This detailed resin model comes in a acrylic display case
The 1961 Chrysler Turboflite show car design looked like it was out of a Buck Rogers movie. Some consumers at the time thought the car might be the design of the future, but others thought it was just too radical for the market. Many automotive historians have said that the 1961 Chrysler Turboflite was the last prototype design of Virgil Exner’s tenure at the company.
Virgil Exner was hired by Chrysler President K.T. Keller in 1949. He had designed the K-310 show car, which had been a great success. The K-310 was designed to showcase Chrysler’s upcoming revolutionary 1951 Hemi V8 engine, and the first expression of Exner’s “Pure Automobile” design philosophy. In 1953, Exner was named Director of Styling and later became Chrysler’s first Vice President of Styling in 1957.
The Turboflite prototype offered a turbine engine weighing half as much as a conventional internal combustion V-8 engine. The glass canopy styling feature was one of the major design themes that attracted consumers. The glass canopy, including the windshield, would automatically raise when the doors would open. The side windows were hinged at the roof.
Like many show cars from the Exner era, the 1961 Turboflite was designed and constructed for Chrysler by the coachbuilding firm of Ghia of Turin, Italy. It was designed by Maury Baldwin.
The Turboflite show car was powered by Chrysler’s third generation C2A turbine engine. Although it lacked a functional powertrain, a 110-volt power cord was available that was used to line up through the floor pan to operate the various demonstration features, including the canopy and electroluminescent lighting. The interior design offered a cockpit sports aircraft-themed seat design, an instrument panel with a large tachometer dial to the right of the steering column with an advanced temperature gauge.
From drawing board through the construction process, the 1961 Chrysler Turboflite show car was different by design and air dynamic. The tailfin design on the rear was developed for highway speed. Some automotive historians said that the radical two-door coupe design with a retractable flight cockpit style-style roof canopy featured a prominent winged spoiler positioned high over the rear deck. This aerodynamic feature would later be successfully used on the 1969-1970 Dodge Charger Daytona and Plymouth Road Runner NASCAR competition, which were very popular during the late 1960s and early 1970s.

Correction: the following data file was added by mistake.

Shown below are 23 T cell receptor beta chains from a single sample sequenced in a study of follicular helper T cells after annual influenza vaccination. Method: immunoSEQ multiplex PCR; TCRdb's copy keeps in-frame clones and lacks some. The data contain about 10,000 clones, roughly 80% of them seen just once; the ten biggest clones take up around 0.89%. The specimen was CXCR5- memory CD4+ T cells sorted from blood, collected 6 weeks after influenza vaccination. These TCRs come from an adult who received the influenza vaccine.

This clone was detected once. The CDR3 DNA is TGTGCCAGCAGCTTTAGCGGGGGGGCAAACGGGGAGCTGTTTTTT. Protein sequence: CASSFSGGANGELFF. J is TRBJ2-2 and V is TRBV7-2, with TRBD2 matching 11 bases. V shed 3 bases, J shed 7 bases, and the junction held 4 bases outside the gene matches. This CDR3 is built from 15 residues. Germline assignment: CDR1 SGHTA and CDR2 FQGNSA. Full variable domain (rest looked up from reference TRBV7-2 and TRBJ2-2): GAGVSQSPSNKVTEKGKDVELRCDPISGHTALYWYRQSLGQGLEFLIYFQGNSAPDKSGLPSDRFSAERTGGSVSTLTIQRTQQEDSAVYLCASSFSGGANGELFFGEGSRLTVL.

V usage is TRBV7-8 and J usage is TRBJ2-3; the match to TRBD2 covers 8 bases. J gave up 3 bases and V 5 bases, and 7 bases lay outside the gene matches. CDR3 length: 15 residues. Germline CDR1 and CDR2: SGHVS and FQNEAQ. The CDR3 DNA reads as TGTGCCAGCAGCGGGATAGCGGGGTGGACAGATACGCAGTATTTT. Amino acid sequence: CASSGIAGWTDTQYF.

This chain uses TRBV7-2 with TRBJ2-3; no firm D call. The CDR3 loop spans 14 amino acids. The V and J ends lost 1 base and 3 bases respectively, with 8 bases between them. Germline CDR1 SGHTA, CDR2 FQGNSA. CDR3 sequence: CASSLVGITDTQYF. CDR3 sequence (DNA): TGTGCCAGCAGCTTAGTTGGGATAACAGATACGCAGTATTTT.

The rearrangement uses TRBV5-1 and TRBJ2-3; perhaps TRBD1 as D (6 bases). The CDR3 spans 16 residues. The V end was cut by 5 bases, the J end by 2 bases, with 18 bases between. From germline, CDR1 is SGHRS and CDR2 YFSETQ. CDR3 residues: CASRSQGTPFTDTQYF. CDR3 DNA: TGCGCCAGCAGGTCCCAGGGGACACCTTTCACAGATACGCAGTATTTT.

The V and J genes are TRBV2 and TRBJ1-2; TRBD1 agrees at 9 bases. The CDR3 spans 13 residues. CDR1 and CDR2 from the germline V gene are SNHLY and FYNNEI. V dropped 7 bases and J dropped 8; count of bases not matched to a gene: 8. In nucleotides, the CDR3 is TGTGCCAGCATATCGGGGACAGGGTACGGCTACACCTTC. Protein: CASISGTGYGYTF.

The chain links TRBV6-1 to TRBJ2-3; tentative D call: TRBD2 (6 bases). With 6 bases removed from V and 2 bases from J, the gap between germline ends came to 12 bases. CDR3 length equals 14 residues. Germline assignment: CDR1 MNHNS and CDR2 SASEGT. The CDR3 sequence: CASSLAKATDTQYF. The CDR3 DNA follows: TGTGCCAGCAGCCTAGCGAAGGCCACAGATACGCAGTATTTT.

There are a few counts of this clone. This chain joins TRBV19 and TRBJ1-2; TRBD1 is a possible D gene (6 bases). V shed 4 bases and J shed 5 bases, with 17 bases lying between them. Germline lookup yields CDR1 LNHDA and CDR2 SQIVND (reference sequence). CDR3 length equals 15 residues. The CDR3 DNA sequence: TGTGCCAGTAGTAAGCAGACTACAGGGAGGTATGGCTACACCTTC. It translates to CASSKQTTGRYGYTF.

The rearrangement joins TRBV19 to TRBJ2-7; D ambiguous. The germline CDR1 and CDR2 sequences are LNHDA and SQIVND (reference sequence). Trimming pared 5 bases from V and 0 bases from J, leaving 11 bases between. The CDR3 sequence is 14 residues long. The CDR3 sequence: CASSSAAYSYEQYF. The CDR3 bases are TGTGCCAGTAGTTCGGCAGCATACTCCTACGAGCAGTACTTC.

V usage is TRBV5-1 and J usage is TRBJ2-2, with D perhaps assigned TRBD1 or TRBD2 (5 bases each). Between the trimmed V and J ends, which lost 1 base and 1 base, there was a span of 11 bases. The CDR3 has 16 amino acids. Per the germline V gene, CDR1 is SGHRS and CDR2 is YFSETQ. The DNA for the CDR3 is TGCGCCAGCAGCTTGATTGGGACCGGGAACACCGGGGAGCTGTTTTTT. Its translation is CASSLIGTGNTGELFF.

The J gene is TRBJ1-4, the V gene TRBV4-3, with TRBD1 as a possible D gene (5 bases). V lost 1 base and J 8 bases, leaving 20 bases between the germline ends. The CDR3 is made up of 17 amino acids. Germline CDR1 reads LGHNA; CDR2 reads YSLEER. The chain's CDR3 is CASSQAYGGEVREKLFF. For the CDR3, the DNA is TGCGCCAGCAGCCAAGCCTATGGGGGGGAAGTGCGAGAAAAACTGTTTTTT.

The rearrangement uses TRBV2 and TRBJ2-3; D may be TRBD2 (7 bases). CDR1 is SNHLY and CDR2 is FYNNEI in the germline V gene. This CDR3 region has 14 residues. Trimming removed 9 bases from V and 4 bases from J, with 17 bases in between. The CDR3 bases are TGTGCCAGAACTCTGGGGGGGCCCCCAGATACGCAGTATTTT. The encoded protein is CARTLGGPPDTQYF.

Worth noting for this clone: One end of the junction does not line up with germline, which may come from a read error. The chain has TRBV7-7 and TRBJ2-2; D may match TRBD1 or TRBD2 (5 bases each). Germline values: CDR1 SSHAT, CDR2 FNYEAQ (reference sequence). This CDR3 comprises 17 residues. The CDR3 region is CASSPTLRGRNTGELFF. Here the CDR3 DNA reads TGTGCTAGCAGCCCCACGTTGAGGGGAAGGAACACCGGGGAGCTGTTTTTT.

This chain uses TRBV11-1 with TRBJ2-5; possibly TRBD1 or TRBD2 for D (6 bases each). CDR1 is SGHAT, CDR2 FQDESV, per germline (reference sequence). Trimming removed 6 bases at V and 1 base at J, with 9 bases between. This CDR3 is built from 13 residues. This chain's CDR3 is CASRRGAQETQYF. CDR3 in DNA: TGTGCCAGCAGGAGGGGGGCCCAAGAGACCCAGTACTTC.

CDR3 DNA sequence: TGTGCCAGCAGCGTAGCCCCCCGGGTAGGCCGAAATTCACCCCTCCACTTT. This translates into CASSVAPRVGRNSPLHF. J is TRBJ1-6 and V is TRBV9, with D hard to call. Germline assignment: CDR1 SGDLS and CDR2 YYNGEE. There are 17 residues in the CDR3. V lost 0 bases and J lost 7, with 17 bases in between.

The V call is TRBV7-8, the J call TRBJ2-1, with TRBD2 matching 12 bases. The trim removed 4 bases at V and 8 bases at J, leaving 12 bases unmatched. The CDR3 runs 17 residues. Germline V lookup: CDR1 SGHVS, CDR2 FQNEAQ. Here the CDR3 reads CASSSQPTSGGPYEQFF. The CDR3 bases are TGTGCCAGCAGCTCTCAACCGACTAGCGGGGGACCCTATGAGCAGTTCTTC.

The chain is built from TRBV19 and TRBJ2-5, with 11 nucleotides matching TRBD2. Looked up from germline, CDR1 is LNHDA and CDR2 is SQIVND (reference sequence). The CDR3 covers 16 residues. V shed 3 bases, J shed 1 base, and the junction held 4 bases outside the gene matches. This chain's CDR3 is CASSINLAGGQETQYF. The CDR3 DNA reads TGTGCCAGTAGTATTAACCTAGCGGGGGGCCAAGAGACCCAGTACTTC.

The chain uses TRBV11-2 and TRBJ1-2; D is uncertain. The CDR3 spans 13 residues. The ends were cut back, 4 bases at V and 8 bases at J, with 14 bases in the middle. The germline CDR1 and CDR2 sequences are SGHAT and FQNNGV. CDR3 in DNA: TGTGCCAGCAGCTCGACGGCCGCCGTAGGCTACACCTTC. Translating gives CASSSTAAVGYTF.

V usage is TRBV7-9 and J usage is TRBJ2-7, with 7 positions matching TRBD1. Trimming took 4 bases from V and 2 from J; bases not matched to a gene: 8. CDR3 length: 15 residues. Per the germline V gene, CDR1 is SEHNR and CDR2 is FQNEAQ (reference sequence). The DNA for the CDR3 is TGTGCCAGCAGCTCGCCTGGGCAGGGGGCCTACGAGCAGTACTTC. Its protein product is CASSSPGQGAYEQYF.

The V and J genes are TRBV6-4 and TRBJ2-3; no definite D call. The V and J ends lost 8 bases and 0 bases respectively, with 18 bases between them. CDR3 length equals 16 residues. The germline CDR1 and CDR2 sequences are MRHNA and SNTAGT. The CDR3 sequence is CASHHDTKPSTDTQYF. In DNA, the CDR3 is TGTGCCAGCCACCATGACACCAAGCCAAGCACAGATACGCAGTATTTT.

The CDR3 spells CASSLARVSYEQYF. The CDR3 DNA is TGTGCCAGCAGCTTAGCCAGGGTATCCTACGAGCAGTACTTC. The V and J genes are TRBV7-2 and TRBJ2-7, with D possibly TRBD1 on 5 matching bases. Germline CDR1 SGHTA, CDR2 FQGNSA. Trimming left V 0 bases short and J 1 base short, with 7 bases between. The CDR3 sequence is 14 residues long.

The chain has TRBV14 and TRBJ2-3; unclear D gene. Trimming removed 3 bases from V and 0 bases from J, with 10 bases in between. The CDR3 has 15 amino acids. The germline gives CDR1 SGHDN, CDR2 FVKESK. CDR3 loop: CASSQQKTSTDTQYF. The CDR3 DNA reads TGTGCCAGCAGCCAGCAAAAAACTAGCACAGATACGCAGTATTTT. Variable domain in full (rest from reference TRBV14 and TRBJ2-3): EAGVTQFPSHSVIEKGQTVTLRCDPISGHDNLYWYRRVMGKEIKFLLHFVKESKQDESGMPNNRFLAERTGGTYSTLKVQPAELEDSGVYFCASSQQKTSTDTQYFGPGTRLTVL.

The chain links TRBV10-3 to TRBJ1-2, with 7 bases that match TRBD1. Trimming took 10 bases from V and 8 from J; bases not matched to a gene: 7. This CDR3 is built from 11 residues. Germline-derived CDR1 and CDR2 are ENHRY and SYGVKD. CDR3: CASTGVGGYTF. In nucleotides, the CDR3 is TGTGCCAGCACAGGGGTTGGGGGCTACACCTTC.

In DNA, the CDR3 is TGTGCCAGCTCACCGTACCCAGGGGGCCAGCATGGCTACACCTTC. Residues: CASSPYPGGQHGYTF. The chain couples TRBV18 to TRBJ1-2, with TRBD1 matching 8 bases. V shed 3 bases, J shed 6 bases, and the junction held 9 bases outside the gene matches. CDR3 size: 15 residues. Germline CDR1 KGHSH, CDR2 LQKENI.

Baldwin said this about the 1961 Chrysler Turboflite show-car design: “I think this was the last Exner show car. We incorporated a lot of interesting things in it. Entrance-wise, the entire cockpit above the beltline lifted to admit passengers. Mounted between the fins was a deceleration flap, such as is now used on racing cars, and the headlights were retractable. The car was built by Ghia, we did a three-eights model and then full-size drawings. It was probably one of the best engineered cars we ever did.”
In conclusion, the 1961 Chrysler Turboflite was a unique design that incorporated a lot of interesting features that were used on future Chrysler models. Virgil Exner, who is now a part of our automotive history books, will always be remembered as a great automotive designer. He was chief designer for Chrysler from 1953 to 1962. He once said that his greatest pride wasn’t in the deigns he created, but in the creation of Chrysler’s styling department. The 1961 Chrysler Turboflite show car, along with all of the Chrysler concepts of the Exner era, will always be remembered by many generations to come.